When it comes to renting an apartment, the terminology used is different from one country and one rental market to the next. To help you make sense of the terms used and know which costs to expect in addition to your rent, our Welcome Guide explains the essentials.
What may seem complicated at first, is not as impenetrable as it may seem: Basically your monthly rent is made up of some general, rather fixed costs (e.g. the rent = landlord’s income, the maintainance/running costs for commonly used parts of the building such as the lift, costs of waste disposal, building and property tax, building insurance, smoke detectors, etc.) and a pre-payment for some variable costs, which depend at least in part on each tenant’s individual usage (such as the cost of heating and water).
It is important to note that, maybe contrary to intuition, certain utilities and amenities are not included in your rent and pre-payments: e.g.
- internet access,
- a landline phone
- cable TV
- the public broadcasting fee
…are all generally not part of your rent. This means, they must be registered, contracted, paid and also cancelled before moving out(!) separately by each tenant/household.
- It is mandatory household charge, which serves to fund the public radio, TV and online broadcasting services. It is currently €17.50 per month per household.
- The fee is a household charge. That means, one household member (representing the household) has to pay. There are no exemptions or discounts for PhD students or scholarship holders. The fee is considered a part of everyone’s regular living expense in Germany.If you live in furnished short-term accommodation (e.g. a holiday apartment, hotel), find out whether your landlord or building administration already cover the fee (generally they do not) and under which fee account number. If you sublease a room or apartment, ask the person whom you have subleased from, whether they already cover the fee and under which fee account number. Members of a shared apartment usually split the cost of the fee between them, but only one member of the household (one flatmate) registers and pays. If you move into a shared apartment, find out who of your flatmates is the registered, paying household member and ask their fee account number. Similarly, if you cohabit with your spouse or partner (or family), only one of you has to register and pay.Usually the first person in a household to receive the agency’s letter (you, your spouse, partner or a flatmate) registers and becomes the paying household member – upon receiving the fee account number, the non-paying members (e.g. you, your spouse, partner or other flatmates) inform the agency that their fee is already being collected under the registered person’s fee account number.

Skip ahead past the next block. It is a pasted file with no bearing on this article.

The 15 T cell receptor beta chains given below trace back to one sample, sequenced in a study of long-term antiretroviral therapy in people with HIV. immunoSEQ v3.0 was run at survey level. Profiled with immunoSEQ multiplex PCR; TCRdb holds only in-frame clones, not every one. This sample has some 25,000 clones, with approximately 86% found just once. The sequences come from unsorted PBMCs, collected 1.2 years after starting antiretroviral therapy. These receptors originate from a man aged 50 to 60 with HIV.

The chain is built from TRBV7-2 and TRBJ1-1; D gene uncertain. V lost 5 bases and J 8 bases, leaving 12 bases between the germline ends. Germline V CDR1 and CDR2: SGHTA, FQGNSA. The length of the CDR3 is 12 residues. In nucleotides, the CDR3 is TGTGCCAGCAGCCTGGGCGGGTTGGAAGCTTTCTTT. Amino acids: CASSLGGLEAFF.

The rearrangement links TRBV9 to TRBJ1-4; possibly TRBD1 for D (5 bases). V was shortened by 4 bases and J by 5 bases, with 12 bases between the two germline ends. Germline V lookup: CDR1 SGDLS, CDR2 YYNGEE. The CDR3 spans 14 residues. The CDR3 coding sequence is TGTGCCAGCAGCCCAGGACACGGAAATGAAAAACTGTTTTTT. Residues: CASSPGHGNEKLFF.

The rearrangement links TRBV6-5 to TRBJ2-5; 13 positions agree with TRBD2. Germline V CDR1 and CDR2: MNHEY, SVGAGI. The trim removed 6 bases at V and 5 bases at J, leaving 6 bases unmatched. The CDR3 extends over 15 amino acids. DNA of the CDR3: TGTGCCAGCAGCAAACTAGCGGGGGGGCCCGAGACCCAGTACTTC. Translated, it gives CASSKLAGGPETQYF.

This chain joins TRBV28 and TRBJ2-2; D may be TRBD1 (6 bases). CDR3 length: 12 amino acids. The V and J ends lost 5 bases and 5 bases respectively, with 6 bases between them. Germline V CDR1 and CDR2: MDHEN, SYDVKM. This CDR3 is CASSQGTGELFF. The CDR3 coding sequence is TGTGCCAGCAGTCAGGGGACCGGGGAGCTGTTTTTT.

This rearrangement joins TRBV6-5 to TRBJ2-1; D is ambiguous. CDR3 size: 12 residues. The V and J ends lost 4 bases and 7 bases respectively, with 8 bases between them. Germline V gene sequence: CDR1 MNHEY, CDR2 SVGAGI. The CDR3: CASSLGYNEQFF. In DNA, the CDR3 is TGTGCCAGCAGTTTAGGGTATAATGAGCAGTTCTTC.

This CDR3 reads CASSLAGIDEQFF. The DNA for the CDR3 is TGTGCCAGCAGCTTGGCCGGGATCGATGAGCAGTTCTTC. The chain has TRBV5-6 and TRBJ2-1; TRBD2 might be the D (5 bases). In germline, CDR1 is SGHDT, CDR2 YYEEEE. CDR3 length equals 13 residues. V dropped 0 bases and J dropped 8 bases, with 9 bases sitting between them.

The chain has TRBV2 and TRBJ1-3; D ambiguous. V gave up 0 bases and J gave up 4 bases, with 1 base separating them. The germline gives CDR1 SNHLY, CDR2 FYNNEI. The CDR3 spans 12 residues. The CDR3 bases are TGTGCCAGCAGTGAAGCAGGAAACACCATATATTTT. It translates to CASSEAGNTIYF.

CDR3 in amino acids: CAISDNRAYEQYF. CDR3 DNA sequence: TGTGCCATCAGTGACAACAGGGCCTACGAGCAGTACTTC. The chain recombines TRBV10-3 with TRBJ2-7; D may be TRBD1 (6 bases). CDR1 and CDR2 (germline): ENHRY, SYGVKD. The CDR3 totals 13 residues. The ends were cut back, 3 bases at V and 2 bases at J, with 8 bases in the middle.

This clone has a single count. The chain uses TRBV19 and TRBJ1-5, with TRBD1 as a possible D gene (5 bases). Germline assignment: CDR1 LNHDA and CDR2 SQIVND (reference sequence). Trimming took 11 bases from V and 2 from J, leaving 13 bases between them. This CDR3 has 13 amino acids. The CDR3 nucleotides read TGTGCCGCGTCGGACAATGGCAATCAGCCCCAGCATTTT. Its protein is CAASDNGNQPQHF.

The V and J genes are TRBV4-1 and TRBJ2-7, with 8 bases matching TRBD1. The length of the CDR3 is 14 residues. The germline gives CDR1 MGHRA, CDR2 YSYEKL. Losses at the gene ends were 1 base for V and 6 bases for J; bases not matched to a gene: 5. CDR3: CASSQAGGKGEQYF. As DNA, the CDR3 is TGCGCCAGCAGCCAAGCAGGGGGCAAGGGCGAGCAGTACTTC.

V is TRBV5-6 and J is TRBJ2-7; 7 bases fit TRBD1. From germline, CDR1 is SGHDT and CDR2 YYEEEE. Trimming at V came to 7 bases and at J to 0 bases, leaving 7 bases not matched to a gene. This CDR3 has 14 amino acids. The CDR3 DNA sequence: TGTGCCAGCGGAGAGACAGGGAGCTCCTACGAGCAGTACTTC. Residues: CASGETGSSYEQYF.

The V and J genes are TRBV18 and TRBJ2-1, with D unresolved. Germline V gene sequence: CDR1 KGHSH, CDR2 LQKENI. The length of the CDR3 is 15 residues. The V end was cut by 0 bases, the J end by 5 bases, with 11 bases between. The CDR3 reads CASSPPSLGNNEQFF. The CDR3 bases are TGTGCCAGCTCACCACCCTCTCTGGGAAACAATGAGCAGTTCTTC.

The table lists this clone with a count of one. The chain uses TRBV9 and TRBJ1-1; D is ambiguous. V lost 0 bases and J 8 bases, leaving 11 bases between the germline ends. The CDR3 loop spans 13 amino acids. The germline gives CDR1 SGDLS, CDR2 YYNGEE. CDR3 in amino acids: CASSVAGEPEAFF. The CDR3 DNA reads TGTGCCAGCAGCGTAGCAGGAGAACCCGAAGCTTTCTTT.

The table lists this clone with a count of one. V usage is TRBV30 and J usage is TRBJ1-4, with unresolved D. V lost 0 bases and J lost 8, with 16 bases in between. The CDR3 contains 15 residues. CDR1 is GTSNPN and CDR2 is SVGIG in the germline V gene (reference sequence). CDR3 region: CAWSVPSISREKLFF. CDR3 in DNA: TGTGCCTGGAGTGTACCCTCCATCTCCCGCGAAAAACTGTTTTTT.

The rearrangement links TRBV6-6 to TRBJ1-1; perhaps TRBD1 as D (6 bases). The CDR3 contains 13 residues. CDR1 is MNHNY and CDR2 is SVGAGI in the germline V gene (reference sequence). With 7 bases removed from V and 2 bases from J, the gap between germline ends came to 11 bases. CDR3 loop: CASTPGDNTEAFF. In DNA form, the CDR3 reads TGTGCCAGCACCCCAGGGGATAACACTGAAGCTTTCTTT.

- Any change of address must be reported to the local Registration Office and it makes sense to report it to the ARD ZDF Deutschlandradio Beitragsservice agency, too (as well as to any other institutions that you occasionally have correspondence, contracts or pay relationships with). If moving your household to a new address in Dresden or Germany, report the change at the local Registration Office. The agency will find you again at your new German address, where you then re-register for the broadcasting fee with your existing fee account number.